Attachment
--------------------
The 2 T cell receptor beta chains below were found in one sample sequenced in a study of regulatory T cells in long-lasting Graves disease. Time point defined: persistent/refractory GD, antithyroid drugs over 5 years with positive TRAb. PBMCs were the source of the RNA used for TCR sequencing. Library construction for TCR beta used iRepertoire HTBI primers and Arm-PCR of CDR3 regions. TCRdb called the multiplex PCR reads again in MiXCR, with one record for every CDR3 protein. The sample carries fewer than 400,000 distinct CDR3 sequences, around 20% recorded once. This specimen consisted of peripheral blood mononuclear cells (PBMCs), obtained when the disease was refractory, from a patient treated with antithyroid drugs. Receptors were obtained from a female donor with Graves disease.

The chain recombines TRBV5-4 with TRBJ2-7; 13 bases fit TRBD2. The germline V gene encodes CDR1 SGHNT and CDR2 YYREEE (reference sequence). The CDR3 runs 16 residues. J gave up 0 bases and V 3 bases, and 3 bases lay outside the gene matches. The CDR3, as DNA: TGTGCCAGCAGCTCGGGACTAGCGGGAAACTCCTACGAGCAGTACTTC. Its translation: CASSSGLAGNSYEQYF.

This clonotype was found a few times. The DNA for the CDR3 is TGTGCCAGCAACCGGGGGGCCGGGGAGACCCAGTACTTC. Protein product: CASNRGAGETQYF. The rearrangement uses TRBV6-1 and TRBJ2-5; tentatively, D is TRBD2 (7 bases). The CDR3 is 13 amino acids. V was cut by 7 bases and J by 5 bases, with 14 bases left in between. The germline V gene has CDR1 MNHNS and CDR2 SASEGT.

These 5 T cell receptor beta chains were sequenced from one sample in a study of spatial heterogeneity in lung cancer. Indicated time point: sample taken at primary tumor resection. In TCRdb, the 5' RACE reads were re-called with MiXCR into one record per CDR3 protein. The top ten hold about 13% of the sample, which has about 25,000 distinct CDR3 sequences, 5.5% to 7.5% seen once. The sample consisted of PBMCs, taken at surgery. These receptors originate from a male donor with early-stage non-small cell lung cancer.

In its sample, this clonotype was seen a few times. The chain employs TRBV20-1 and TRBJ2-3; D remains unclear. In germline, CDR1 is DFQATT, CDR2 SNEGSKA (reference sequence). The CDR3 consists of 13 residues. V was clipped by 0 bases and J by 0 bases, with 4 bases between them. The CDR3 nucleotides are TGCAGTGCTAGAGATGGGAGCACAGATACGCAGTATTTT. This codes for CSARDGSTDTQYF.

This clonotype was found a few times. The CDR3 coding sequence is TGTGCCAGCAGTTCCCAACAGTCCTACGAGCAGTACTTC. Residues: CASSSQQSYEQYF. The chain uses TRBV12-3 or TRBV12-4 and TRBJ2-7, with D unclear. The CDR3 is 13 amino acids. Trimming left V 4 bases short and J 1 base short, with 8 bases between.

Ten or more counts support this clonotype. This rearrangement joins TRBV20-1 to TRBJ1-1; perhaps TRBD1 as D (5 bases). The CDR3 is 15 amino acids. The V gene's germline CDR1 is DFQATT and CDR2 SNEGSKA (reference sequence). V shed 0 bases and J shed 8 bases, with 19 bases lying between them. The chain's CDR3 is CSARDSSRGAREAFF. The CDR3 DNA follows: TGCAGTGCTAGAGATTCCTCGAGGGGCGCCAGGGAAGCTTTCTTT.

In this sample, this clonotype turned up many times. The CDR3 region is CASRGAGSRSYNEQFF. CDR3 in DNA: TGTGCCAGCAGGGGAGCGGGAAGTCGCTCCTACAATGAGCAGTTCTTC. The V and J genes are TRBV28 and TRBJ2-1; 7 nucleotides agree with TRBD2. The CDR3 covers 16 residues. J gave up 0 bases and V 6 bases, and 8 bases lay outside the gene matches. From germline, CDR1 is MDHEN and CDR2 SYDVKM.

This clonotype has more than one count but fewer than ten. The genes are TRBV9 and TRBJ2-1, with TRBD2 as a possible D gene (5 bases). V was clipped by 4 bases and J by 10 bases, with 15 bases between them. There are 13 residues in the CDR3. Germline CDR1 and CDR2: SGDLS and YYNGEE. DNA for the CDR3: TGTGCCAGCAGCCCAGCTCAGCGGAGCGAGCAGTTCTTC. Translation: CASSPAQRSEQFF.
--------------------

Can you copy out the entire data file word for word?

The 2 T cell receptor beta chains below were found in one sample sequenced in a study of regulatory T cells in long-lasting Graves disease. Time point defined: persistent/refractory GD, antithyroid drugs over 5 years with positive TRAb. PBMCs were the source of the RNA used for TCR sequencing. Library construction for TCR beta used iRepertoire HTBI primers and Arm-PCR of CDR3 regions. TCRdb called the multiplex PCR reads again in MiXCR, with one record for every CDR3 protein. The sample carries fewer than 400,000 distinct CDR3 sequences, around 20% recorded once. This specimen consisted of peripheral blood mononuclear cells (PBMCs), obtained when the disease was refractory, from a patient treated with antithyroid drugs. Receptors were obtained from a female donor with Graves disease.

The chain recombines TRBV5-4 with TRBJ2-7; 13 bases fit TRBD2. The germline V gene encodes CDR1 SGHNT and CDR2 YYREEE (reference sequence). The CDR3 runs 16 residues. J gave up 0 bases and V 3 bases, and 3 bases lay outside the gene matches. The CDR3, as DNA: TGTGCCAGCAGCTCGGGACTAGCGGGAAACTCCTACGAGCAGTACTTC. Its translation: CASSSGLAGNSYEQYF.

This clonotype was found a few times. The DNA for the CDR3 is TGTGCCAGCAACCGGGGGGCCGGGGAGACCCAGTACTTC. Protein product: CASNRGAGETQYF. The rearrangement uses TRBV6-1 and TRBJ2-5; tentatively, D is TRBD2 (7 bases). The CDR3 is 13 amino acids. V was cut by 7 bases and J by 5 bases, with 14 bases left in between. The germline V gene has CDR1 MNHNS and CDR2 SASEGT.

These 5 T cell receptor beta chains were sequenced from one sample in a study of spatial heterogeneity in lung cancer. Indicated time point: sample taken at primary tumor resection. In TCRdb, the 5' RACE reads were re-called with MiXCR into one record per CDR3 protein. The top ten hold about 13% of the sample, which has about 25,000 distinct CDR3 sequences, 5.5% to 7.5% seen once. The sample consisted of PBMCs, taken at surgery. These receptors originate from a male donor with early-stage non-small cell lung cancer.

In its sample, this clonotype was seen a few times. The chain employs TRBV20-1 and TRBJ2-3; D remains unclear. In germline, CDR1 is DFQATT, CDR2 SNEGSKA (reference sequence). The CDR3 consists of 13 residues. V was clipped by 0 bases and J by 0 bases, with 4 bases between them. The CDR3 nucleotides are TGCAGTGCTAGAGATGGGAGCACAGATACGCAGTATTTT. This codes for CSARDGSTDTQYF.

This clonotype was found a few times. The CDR3 coding sequence is TGTGCCAGCAGTTCCCAACAGTCCTACGAGCAGTACTTC. Residues: CASSSQQSYEQYF. The chain uses TRBV12-3 or TRBV12-4 and TRBJ2-7, with D unclear. The CDR3 is 13 amino acids. Trimming left V 4 bases short and J 1 base short, with 8 bases between.

Ten or more counts support this clonotype. This rearrangement joins TRBV20-1 to TRBJ1-1; perhaps TRBD1 as D (5 bases). The CDR3 is 15 amino acids. The V gene's germline CDR1 is DFQATT and CDR2 SNEGSKA (reference sequence). V shed 0 bases and J shed 8 bases, with 19 bases lying between them. The chain's CDR3 is CSARDSSRGAREAFF. The CDR3 DNA follows: TGCAGTGCTAGAGATTCCTCGAGGGGCGCCAGGGAAGCTTTCTTT.

In this sample, this clonotype turned up many times. The CDR3 region is CASRGAGSRSYNEQFF. CDR3 in DNA: TGTGCCAGCAGGGGAGCGGGAAGTCGCTCCTACAATGAGCAGTTCTTC. The V and J genes are TRBV28 and TRBJ2-1; 7 nucleotides agree with TRBD2. The CDR3 covers 16 residues. J gave up 0 bases and V 6 bases, and 8 bases lay outside the gene matches. From germline, CDR1 is MDHEN and CDR2 SYDVKM.

This clonotype has more than one count but fewer than ten. The genes are TRBV9 and TRBJ2-1, with TRBD2 as a possible D gene (5 bases). V was clipped by 4 bases and J by 10 bases, with 15 bases between them. There are 13 residues in the CDR3. Germline CDR1 and CDR2: SGDLS and YYNGEE. DNA for the CDR3: TGTGCCAGCAGCCCAGCTCAGCGGAGCGAGCAGTTCTTC. Translation: CASSPAQRSEQFF.